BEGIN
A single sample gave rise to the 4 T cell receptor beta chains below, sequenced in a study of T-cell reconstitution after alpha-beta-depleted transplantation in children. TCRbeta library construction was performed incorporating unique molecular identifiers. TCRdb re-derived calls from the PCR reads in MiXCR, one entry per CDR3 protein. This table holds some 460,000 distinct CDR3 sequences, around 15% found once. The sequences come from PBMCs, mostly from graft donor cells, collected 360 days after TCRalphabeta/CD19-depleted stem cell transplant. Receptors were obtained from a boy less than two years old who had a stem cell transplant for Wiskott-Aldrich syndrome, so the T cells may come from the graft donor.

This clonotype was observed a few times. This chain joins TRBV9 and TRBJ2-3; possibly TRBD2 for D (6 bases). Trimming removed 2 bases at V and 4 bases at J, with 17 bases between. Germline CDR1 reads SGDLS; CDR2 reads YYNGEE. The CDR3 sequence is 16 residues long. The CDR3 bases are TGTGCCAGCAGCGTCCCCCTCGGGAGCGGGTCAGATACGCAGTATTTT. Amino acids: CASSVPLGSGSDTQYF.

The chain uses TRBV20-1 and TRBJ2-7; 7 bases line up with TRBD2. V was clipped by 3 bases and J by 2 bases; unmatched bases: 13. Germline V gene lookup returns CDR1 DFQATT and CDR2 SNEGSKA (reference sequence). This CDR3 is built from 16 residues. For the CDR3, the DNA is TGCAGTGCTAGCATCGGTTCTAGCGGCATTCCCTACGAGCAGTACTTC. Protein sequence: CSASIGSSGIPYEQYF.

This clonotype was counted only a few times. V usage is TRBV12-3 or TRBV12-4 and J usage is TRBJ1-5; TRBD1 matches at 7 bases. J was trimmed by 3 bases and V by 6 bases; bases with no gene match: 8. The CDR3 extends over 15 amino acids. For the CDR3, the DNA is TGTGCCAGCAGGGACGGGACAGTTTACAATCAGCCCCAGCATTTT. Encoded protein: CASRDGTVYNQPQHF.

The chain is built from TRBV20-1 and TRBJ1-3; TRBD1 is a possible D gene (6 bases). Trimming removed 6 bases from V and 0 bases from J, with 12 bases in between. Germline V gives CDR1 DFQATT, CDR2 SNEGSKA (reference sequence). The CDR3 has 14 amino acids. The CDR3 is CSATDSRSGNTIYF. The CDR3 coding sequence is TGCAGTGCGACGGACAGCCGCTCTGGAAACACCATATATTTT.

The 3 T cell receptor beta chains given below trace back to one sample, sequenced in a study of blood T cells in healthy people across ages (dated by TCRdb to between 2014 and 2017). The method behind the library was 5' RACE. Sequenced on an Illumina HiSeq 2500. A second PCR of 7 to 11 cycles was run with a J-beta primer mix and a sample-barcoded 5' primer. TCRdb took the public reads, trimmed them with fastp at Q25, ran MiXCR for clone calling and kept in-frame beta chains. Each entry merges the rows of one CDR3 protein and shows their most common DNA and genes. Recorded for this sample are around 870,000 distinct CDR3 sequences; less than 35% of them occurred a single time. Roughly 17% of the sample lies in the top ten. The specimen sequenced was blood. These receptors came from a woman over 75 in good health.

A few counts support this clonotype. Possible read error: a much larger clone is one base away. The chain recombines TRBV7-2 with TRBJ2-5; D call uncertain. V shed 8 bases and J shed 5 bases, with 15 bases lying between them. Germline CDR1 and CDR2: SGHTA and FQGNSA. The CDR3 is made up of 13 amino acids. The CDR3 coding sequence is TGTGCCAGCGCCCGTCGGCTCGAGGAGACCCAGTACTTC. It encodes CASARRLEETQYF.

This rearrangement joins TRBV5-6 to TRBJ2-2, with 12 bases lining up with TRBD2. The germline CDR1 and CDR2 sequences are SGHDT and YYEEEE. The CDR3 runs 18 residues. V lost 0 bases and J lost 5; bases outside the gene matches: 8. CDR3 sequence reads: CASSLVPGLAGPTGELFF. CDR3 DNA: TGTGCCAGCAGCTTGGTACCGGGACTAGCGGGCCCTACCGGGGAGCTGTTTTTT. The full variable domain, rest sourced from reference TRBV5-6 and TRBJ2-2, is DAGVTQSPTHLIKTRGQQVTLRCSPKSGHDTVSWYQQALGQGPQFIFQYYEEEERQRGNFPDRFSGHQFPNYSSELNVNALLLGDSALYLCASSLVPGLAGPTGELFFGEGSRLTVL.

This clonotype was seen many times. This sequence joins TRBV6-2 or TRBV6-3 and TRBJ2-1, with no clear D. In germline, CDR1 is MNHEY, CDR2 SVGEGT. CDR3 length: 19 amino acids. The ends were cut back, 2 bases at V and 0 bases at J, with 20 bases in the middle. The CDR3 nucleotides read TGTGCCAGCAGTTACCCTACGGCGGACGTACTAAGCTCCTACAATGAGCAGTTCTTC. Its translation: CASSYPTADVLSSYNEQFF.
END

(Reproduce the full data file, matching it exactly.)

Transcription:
A single sample gave rise to the 4 T cell receptor beta chains below, sequenced in a study of T-cell reconstitution after alpha-beta-depleted transplantation in children. TCRbeta library construction was performed incorporating unique molecular identifiers. TCRdb re-derived calls from the PCR reads in MiXCR, one entry per CDR3 protein. This table holds some 460,000 distinct CDR3 sequences, around 15% found once. The sequences come from PBMCs, mostly from graft donor cells, collected 360 days after TCRalphabeta/CD19-depleted stem cell transplant. Receptors were obtained from a boy less than two years old who had a stem cell transplant for Wiskott-Aldrich syndrome, so the T cells may come from the graft donor.

This clonotype was observed a few times. This chain joins TRBV9 and TRBJ2-3; possibly TRBD2 for D (6 bases). Trimming removed 2 bases at V and 4 bases at J, with 17 bases between. Germline CDR1 reads SGDLS; CDR2 reads YYNGEE. The CDR3 sequence is 16 residues long. The CDR3 bases are TGTGCCAGCAGCGTCCCCCTCGGGAGCGGGTCAGATACGCAGTATTTT. Amino acids: CASSVPLGSGSDTQYF.

The chain uses TRBV20-1 and TRBJ2-7; 7 bases line up with TRBD2. V was clipped by 3 bases and J by 2 bases; unmatched bases: 13. Germline V gene lookup returns CDR1 DFQATT and CDR2 SNEGSKA (reference sequence). This CDR3 is built from 16 residues. For the CDR3, the DNA is TGCAGTGCTAGCATCGGTTCTAGCGGCATTCCCTACGAGCAGTACTTC. Protein sequence: CSASIGSSGIPYEQYF.

This clonotype was counted only a few times. V usage is TRBV12-3 or TRBV12-4 and J usage is TRBJ1-5; TRBD1 matches at 7 bases. J was trimmed by 3 bases and V by 6 bases; bases with no gene match: 8. The CDR3 extends over 15 amino acids. For the CDR3, the DNA is TGTGCCAGCAGGGACGGGACAGTTTACAATCAGCCCCAGCATTTT. Encoded protein: CASRDGTVYNQPQHF.

The chain is built from TRBV20-1 and TRBJ1-3; TRBD1 is a possible D gene (6 bases). Trimming removed 6 bases from V and 0 bases from J, with 12 bases in between. Germline V gives CDR1 DFQATT, CDR2 SNEGSKA (reference sequence). The CDR3 has 14 amino acids. The CDR3 is CSATDSRSGNTIYF. The CDR3 coding sequence is TGCAGTGCGACGGACAGCCGCTCTGGAAACACCATATATTTT.

The 3 T cell receptor beta chains given below trace back to one sample, sequenced in a study of blood T cells in healthy people across ages (dated by TCRdb to between 2014 and 2017). The method behind the library was 5' RACE. Sequenced on an Illumina HiSeq 2500. A second PCR of 7 to 11 cycles was run with a J-beta primer mix and a sample-barcoded 5' primer. TCRdb took the public reads, trimmed them with fastp at Q25, ran MiXCR for clone calling and kept in-frame beta chains. Each entry merges the rows of one CDR3 protein and shows their most common DNA and genes. Recorded for this sample are around 870,000 distinct CDR3 sequences; less than 35% of them occurred a single time. Roughly 17% of the sample lies in the top ten. The specimen sequenced was blood. These receptors came from a woman over 75 in good health.

A few counts support this clonotype. Possible read error: a much larger clone is one base away. The chain recombines TRBV7-2 with TRBJ2-5; D call uncertain. V shed 8 bases and J shed 5 bases, with 15 bases lying between them. Germline CDR1 and CDR2: SGHTA and FQGNSA. The CDR3 is made up of 13 amino acids. The CDR3 coding sequence is TGTGCCAGCGCCCGTCGGCTCGAGGAGACCCAGTACTTC. It encodes CASARRLEETQYF.

This rearrangement joins TRBV5-6 to TRBJ2-2, with 12 bases lining up with TRBD2. The germline CDR1 and CDR2 sequences are SGHDT and YYEEEE. The CDR3 runs 18 residues. V lost 0 bases and J lost 5; bases outside the gene matches: 8. CDR3 sequence reads: CASSLVPGLAGPTGELFF. CDR3 DNA: TGTGCCAGCAGCTTGGTACCGGGACTAGCGGGCCCTACCGGGGAGCTGTTTTTT. The full variable domain, rest sourced from reference TRBV5-6 and TRBJ2-2, is DAGVTQSPTHLIKTRGQQVTLRCSPKSGHDTVSWYQQALGQGPQFIFQYYEEEERQRGNFPDRFSGHQFPNYSSELNVNALLLGDSALYLCASSLVPGLAGPTGELFFGEGSRLTVL.

This clonotype was seen many times. This sequence joins TRBV6-2 or TRBV6-3 and TRBJ2-1, with no clear D. In germline, CDR1 is MNHEY, CDR2 SVGEGT. CDR3 length: 19 amino acids. The ends were cut back, 2 bases at V and 0 bases at J, with 20 bases in the middle. The CDR3 nucleotides read TGTGCCAGCAGTTACCCTACGGCGGACGTACTAAGCTCCTACAATGAGCAGTTCTTC. Its translation: CASSYPTADVLSSYNEQFF.